By: Dan Parks, The Chronicle of Philanthropy
Date: Thursday, February 10, 2022

The Hidden Genius Project, which trains and mentors Black boys and teenagers about technology careers, entrepreneurship, and leadership skills, was at a crucial point in 2015.

The small Oakland, Calif., charity was seeing rapid growth in the number of volunteers who wanted to participate, and it was ready to hire paid staff so it could expand its operations. It needed money. Its timing was fortuitous.

It was right around then — long before the nation had heard of George Floyd — that the East Bay Community Foundation was becoming more responsive to the needs of grassroots groups, particularly those focused on equity and racial justice. Its then-CEO, James Head, who had joined the organization the year before, was pushing the community foundation’s donors to start directing money toward nonprofits they may have never heard of before — small charities working to rebuild communities.

“They helped tell our story and the impact that we’re having,” says Brandon Nicholson, executive director of the Hidden Genius Project. “It was a significant impact for sure.”

The partnership was crucial in fueling Hidden Genius’s growth from an annual budget of about $350,000 in 2015 to a planned $6.2 million in 2022, including a campaign for a new building to house Hidden Genius and other local Black-led organizations.

Hidden Genius is one example of many nonprofits that saw their budgets get a boost as Head and the East Bay Community Foundation got donors to think differently about their giving priorities. Another Oakland group, the Roots Community Health Center, worked with East Bay to better tell the story of how it is helping more people get access to health care, and it has grown as a result.

“People didn’t realize how deeply social injustice permeated communities. That included our donors.”

Head and East Bay have managed to get donors to think differently about their giving priorities — not just persuading them to direct money to small organizations but also to shut down the flow of cash from donor accounts to “hate groups” and organizations that engage in discriminatory practices.

These and other efforts have made East Bay a national model for community foundations working to give greater priority to equity issues after Floyd’s murder by police spurred protests around the country.

Tapping Donor-Advised Funds

As with many community foundations, a large share of the assets at the East Bay Community Foundation are in donor-advised fund accounts, in which donors deposit money in investment accounts until they decide which charities will get the money. In the case of East Bay, about 82 percent of its assets are in donor-advised fund accounts, so getting the donors who contributed to those accounts on board was crucial to making East Bay a potent force for equity and grassroots support in the region.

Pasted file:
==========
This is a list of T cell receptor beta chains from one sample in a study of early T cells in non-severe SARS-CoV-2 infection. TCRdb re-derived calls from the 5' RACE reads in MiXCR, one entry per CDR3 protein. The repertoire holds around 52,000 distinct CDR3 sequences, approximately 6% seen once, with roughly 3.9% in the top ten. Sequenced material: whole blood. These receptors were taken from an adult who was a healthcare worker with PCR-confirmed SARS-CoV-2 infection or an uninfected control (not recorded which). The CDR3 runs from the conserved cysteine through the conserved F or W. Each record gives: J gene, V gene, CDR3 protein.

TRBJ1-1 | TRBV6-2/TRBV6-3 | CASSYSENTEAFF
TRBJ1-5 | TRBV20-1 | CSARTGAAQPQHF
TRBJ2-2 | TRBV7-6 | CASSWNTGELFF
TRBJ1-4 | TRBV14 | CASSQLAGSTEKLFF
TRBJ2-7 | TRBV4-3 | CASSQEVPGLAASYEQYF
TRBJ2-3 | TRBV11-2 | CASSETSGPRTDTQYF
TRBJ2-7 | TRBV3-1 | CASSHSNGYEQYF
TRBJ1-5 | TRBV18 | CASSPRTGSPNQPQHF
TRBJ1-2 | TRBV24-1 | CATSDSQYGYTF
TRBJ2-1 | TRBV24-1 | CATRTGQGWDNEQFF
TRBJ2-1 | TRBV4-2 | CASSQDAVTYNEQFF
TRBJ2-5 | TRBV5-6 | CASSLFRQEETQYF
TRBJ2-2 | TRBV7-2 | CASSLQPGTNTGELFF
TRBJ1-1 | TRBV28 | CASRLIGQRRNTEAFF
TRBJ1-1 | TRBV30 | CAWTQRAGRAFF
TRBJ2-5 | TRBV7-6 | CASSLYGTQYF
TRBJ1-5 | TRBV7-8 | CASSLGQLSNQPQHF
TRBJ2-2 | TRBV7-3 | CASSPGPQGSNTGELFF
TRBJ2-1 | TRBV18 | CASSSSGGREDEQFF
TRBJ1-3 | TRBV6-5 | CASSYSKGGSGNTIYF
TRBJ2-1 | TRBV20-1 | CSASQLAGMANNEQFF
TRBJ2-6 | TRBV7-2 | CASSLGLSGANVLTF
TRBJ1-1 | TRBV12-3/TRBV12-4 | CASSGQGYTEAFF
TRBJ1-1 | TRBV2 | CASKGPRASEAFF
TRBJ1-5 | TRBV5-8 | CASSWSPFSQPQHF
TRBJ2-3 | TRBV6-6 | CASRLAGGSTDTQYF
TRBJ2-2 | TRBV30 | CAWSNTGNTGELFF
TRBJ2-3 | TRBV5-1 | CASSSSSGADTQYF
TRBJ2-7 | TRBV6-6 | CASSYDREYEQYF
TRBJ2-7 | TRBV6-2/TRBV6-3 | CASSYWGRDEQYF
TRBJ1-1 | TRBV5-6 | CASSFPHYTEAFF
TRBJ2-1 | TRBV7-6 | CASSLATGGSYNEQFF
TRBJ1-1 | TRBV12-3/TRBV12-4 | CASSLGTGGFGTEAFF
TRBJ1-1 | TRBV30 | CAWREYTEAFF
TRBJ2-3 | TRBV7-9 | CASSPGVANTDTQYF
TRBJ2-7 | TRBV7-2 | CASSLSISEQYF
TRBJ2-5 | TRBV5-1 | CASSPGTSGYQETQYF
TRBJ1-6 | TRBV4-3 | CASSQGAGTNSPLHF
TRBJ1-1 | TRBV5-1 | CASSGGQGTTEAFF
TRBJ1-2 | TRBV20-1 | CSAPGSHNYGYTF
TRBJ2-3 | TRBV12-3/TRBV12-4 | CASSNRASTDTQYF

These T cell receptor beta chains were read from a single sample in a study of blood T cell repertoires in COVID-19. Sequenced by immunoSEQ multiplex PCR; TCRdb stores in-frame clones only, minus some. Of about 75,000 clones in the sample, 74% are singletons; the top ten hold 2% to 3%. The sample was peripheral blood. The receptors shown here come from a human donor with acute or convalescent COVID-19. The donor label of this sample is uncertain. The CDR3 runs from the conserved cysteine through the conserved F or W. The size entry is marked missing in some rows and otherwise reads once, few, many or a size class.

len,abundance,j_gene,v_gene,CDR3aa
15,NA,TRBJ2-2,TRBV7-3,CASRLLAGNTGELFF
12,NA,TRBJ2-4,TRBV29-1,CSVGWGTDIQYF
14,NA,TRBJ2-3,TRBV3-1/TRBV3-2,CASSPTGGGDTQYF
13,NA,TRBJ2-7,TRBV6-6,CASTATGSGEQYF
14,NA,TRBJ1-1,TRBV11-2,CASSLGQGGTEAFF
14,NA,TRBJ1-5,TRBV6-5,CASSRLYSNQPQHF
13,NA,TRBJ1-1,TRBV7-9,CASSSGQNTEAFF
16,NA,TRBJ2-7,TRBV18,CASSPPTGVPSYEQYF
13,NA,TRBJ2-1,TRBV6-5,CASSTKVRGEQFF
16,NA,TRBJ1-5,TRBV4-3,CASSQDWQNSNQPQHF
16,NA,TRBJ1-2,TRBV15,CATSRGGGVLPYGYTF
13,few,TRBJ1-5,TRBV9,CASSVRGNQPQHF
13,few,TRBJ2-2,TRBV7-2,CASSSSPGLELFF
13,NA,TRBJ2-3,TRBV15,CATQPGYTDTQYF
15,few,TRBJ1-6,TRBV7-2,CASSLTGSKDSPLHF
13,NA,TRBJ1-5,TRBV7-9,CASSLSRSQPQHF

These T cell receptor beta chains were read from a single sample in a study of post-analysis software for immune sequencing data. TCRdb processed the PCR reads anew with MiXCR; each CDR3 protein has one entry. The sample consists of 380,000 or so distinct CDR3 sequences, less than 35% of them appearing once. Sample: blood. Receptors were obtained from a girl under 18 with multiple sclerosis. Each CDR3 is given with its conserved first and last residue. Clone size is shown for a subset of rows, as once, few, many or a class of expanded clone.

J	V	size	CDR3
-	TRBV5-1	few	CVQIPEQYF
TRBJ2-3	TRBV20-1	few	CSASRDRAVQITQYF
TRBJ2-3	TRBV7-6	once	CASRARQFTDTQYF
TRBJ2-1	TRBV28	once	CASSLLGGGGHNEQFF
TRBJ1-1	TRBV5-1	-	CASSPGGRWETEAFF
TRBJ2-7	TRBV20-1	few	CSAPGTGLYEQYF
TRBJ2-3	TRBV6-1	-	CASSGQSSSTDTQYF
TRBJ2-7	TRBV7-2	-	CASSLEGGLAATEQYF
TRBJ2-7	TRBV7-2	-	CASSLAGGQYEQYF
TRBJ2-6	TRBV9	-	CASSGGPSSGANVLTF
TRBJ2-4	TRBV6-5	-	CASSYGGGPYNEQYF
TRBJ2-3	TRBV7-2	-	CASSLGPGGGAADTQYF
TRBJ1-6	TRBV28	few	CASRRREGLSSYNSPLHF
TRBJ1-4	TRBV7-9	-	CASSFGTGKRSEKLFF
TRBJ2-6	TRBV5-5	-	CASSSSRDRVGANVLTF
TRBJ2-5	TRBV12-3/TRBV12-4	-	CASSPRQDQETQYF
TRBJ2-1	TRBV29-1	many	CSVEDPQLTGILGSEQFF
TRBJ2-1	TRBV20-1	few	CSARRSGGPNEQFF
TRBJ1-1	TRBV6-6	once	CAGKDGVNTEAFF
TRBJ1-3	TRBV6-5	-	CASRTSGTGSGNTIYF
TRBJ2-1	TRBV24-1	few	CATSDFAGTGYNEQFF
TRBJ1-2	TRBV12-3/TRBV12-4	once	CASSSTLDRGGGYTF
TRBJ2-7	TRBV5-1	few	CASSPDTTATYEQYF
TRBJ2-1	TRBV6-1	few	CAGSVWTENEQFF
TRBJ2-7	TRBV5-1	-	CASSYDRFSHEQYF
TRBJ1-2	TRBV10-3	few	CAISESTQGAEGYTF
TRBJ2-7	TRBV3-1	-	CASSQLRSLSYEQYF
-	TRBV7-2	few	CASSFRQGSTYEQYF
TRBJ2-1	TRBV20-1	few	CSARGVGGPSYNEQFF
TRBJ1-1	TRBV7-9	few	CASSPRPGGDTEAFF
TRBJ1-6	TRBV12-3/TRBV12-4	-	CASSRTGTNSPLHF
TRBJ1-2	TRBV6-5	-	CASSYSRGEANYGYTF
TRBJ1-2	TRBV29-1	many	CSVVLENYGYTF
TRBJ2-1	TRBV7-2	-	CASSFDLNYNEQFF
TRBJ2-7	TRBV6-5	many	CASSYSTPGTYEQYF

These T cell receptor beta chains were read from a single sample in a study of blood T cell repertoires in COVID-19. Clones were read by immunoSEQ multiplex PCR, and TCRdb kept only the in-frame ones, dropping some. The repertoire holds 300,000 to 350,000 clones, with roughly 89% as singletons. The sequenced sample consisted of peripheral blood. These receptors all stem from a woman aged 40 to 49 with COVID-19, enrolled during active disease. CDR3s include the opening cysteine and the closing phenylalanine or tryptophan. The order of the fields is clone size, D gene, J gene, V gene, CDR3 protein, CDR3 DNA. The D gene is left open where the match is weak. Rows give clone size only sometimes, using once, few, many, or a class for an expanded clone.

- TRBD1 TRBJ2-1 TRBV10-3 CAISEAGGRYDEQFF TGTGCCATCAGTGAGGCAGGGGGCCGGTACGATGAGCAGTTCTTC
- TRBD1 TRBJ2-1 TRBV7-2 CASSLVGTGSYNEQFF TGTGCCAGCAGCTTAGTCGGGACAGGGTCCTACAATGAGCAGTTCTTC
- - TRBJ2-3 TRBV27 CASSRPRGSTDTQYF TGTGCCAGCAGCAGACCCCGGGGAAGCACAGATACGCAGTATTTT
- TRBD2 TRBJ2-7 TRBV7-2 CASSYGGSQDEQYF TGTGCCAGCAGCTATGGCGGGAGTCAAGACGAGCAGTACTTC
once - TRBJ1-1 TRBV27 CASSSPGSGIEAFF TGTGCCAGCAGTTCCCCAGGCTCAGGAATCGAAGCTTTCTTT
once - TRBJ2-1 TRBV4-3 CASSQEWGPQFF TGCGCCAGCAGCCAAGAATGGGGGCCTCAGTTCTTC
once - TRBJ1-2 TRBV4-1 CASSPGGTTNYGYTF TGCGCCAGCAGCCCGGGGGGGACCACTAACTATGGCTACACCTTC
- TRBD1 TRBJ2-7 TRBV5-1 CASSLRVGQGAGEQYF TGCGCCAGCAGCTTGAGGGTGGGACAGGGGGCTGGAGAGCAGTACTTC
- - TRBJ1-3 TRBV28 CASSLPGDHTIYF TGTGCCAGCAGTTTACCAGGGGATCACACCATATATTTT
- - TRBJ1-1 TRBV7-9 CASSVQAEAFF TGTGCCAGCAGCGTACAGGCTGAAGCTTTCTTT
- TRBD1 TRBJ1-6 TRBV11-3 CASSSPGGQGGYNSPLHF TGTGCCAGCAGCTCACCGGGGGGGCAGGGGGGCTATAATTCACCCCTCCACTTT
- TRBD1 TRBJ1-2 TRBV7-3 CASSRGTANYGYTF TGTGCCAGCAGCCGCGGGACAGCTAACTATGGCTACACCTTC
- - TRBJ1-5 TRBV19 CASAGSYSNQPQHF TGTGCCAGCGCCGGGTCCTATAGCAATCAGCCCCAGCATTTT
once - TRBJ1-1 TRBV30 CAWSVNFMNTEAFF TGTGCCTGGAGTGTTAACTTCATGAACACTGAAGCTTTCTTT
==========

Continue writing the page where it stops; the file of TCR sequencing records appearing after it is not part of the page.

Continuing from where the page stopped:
Donors have their own deeply entrenched values and ideas of where they want to give, so Head met resistance. How do you get a donor whose passion is animal rights, for example, to take a closer look at a nonprofit like The Hidden Genius Project?

Head had a plan.

To get more money flowing to grassroots groups and nonprofits focused on equity, Head had to persuade donors of the need and the results that could be achieved.

“People didn’t realize how deeply social injustice permeated communities,” Head says. “That included our donors.”

The East Bay Community Foundation embarked on a donor engagement and education program. Donors were introduced to people like Nicholson and were shown their work firsthand.

Financial Lifeline

Noha Aboelata, founder and CEO of Roots Community Health Center, said East Bay has been a powerful catalyst for growth. The nonprofit was founded in 2008 and hired its first paid staff member in 2013. Fourteen years later, it has 200 employees and a $20 million annual budget, says Aboelata.

Aboelata said she had much to learn about fundraising and running a nonprofit in the early years. “I didn’t know what a donor-advised fund was,” she says with a laugh.

As the East Bay Community Foundation learned about the center’s work providing access to health care for people who previously didn’t have it, unsolicited donor-advised fund contributions started arriving in amounts ranging from $5 to $20,000, some of them anonymous, says Aboelata. East Bay and Head also helped connect the health center with other foundations for additional funding.

James Head and the East Bay Community Foundation have shut down the flow of cash from the foundation’s donor-advised funds to “hate groups” and nonprofits that engage in discriminatory practices.

And when Covid arrived, East Bay was quick to respond, Aboelata says. There was no application; $30,000 in unrestricted funds arrived, unsolicited, from East Bay’s Covid rapid-response fund, she says.

“When the pandemic hit, the East Bay Community Foundation was the first to say, ‘We see you; we see your work. Here’s some funding.’ It was the most rapid response of anyone,” she says.

That story underscores what makes Easy Bay special, says Aboelata. It doesn’t wait for grant applications to arrive; it goes out of its way to find the organizations that are “the anchors in the community” doing important work for the people who need it the most.

“They are rooted in community like we are, and they know firsthand about the work that’s happening,” she says. “They’re able to assess the work that’s being done in a unique way because they’re on the ground with us.”

Head’s plan for change didn’t always work, but many donors did reorient their giving, he says.

The key, he says, was not to bully or shame donors into changing their giving patterns but to expand their knowledge about the immediate needs in their community and the groups that were struggling to address those needs. [Click HERE to continue reading.]

To continue reading this article, click HERE.